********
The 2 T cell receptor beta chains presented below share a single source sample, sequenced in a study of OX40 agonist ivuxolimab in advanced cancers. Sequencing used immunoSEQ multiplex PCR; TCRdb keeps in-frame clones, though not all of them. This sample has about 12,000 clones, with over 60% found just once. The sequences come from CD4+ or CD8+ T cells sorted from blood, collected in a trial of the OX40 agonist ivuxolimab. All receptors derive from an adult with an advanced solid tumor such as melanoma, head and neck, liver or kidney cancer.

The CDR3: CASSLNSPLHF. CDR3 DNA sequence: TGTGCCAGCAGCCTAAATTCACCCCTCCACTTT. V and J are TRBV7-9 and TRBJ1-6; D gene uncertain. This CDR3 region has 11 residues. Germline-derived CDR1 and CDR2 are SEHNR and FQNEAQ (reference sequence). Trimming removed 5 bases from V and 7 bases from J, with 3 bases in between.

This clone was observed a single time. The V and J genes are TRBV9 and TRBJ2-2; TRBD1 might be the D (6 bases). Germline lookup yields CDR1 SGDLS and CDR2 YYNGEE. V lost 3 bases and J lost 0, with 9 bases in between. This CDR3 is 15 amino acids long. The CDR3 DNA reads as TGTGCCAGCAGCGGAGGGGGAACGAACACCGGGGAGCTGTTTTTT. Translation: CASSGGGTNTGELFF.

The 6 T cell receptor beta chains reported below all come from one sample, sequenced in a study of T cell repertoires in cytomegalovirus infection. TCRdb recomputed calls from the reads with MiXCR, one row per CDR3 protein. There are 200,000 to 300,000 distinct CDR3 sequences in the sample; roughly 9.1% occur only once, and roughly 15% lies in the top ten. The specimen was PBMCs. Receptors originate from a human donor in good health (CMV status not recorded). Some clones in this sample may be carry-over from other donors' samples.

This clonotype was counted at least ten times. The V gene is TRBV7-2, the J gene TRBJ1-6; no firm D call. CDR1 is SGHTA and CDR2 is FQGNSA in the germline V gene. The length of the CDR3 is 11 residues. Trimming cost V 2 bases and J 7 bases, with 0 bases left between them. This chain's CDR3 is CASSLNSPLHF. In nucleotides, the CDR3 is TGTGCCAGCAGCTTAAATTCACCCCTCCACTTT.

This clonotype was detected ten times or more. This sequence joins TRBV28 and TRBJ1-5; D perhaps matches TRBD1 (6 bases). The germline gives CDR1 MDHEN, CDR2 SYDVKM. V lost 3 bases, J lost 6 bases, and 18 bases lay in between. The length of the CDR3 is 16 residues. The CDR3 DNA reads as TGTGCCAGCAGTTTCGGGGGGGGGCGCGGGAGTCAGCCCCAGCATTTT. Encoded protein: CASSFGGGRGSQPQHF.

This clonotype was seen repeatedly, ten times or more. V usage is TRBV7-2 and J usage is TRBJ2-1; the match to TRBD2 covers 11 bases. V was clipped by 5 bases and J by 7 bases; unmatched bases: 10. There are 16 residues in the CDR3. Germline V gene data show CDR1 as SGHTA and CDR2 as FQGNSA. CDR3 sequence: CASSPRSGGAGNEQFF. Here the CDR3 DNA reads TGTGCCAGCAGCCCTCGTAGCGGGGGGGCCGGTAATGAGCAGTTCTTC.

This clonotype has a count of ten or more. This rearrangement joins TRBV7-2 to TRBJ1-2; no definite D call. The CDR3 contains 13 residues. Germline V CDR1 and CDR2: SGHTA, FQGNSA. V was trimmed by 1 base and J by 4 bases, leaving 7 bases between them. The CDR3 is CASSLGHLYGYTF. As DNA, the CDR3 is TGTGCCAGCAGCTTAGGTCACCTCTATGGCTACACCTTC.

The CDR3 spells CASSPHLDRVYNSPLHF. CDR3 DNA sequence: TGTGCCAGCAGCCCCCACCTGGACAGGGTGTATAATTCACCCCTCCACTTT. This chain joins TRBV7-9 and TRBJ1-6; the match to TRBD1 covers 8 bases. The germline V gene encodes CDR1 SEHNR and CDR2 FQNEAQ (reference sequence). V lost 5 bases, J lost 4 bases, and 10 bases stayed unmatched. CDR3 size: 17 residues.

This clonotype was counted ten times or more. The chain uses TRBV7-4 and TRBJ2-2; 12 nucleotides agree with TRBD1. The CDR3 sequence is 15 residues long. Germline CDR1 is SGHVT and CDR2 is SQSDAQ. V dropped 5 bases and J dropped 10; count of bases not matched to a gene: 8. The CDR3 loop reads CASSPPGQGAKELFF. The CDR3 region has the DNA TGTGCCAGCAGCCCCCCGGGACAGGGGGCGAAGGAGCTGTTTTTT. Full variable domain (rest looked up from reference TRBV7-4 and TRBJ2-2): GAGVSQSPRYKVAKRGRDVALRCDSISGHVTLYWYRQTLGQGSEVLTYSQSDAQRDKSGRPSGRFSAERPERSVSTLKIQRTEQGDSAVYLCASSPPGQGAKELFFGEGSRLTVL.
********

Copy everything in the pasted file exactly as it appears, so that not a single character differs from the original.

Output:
The 2 T cell receptor beta chains presented below share a single source sample, sequenced in a study of OX40 agonist ivuxolimab in advanced cancers. Sequencing used immunoSEQ multiplex PCR; TCRdb keeps in-frame clones, though not all of them. This sample has about 12,000 clones, with over 60% found just once. The sequences come from CD4+ or CD8+ T cells sorted from blood, collected in a trial of the OX40 agonist ivuxolimab. All receptors derive from an adult with an advanced solid tumor such as melanoma, head and neck, liver or kidney cancer.

The CDR3: CASSLNSPLHF. CDR3 DNA sequence: TGTGCCAGCAGCCTAAATTCACCCCTCCACTTT. V and J are TRBV7-9 and TRBJ1-6; D gene uncertain. This CDR3 region has 11 residues. Germline-derived CDR1 and CDR2 are SEHNR and FQNEAQ (reference sequence). Trimming removed 5 bases from V and 7 bases from J, with 3 bases in between.

This clone was observed a single time. The V and J genes are TRBV9 and TRBJ2-2; TRBD1 might be the D (6 bases). Germline lookup yields CDR1 SGDLS and CDR2 YYNGEE. V lost 3 bases and J lost 0, with 9 bases in between. This CDR3 is 15 amino acids long. The CDR3 DNA reads as TGTGCCAGCAGCGGAGGGGGAACGAACACCGGGGAGCTGTTTTTT. Translation: CASSGGGTNTGELFF.

The 6 T cell receptor beta chains reported below all come from one sample, sequenced in a study of T cell repertoires in cytomegalovirus infection. TCRdb recomputed calls from the reads with MiXCR, one row per CDR3 protein. There are 200,000 to 300,000 distinct CDR3 sequences in the sample; roughly 9.1% occur only once, and roughly 15% lies in the top ten. The specimen was PBMCs. Receptors originate from a human donor in good health (CMV status not recorded). Some clones in this sample may be carry-over from other donors' samples.

This clonotype was counted at least ten times. The V gene is TRBV7-2, the J gene TRBJ1-6; no firm D call. CDR1 is SGHTA and CDR2 is FQGNSA in the germline V gene. The length of the CDR3 is 11 residues. Trimming cost V 2 bases and J 7 bases, with 0 bases left between them. This chain's CDR3 is CASSLNSPLHF. In nucleotides, the CDR3 is TGTGCCAGCAGCTTAAATTCACCCCTCCACTTT.

This clonotype was detected ten times or more. This sequence joins TRBV28 and TRBJ1-5; D perhaps matches TRBD1 (6 bases). The germline gives CDR1 MDHEN, CDR2 SYDVKM. V lost 3 bases, J lost 6 bases, and 18 bases lay in between. The length of the CDR3 is 16 residues. The CDR3 DNA reads as TGTGCCAGCAGTTTCGGGGGGGGGCGCGGGAGTCAGCCCCAGCATTTT. Encoded protein: CASSFGGGRGSQPQHF.

This clonotype was seen repeatedly, ten times or more. V usage is TRBV7-2 and J usage is TRBJ2-1; the match to TRBD2 covers 11 bases. V was clipped by 5 bases and J by 7 bases; unmatched bases: 10. There are 16 residues in the CDR3. Germline V gene data show CDR1 as SGHTA and CDR2 as FQGNSA. CDR3 sequence: CASSPRSGGAGNEQFF. Here the CDR3 DNA reads TGTGCCAGCAGCCCTCGTAGCGGGGGGGCCGGTAATGAGCAGTTCTTC.

This clonotype has a count of ten or more. This rearrangement joins TRBV7-2 to TRBJ1-2; no definite D call. The CDR3 contains 13 residues. Germline V CDR1 and CDR2: SGHTA, FQGNSA. V was trimmed by 1 base and J by 4 bases, leaving 7 bases between them. The CDR3 is CASSLGHLYGYTF. As DNA, the CDR3 is TGTGCCAGCAGCTTAGGTCACCTCTATGGCTACACCTTC.

The CDR3 spells CASSPHLDRVYNSPLHF. CDR3 DNA sequence: TGTGCCAGCAGCCCCCACCTGGACAGGGTGTATAATTCACCCCTCCACTTT. This chain joins TRBV7-9 and TRBJ1-6; the match to TRBD1 covers 8 bases. The germline V gene encodes CDR1 SEHNR and CDR2 FQNEAQ (reference sequence). V lost 5 bases, J lost 4 bases, and 10 bases stayed unmatched. CDR3 size: 17 residues.

This clonotype was counted ten times or more. The chain uses TRBV7-4 and TRBJ2-2; 12 nucleotides agree with TRBD1. The CDR3 sequence is 15 residues long. Germline CDR1 is SGHVT and CDR2 is SQSDAQ. V dropped 5 bases and J dropped 10; count of bases not matched to a gene: 8. The CDR3 loop reads CASSPPGQGAKELFF. The CDR3 region has the DNA TGTGCCAGCAGCCCCCCGGGACAGGGGGCGAAGGAGCTGTTTTTT. Full variable domain (rest looked up from reference TRBV7-4 and TRBJ2-2): GAGVSQSPRYKVAKRGRDVALRCDSISGHVTLYWYRQTLGQGSEVLTYSQSDAQRDKSGRPSGRFSAERPERSVSTLKIQRTEQGDSAVYLCASSPPGQGAKELFFGEGSRLTVL.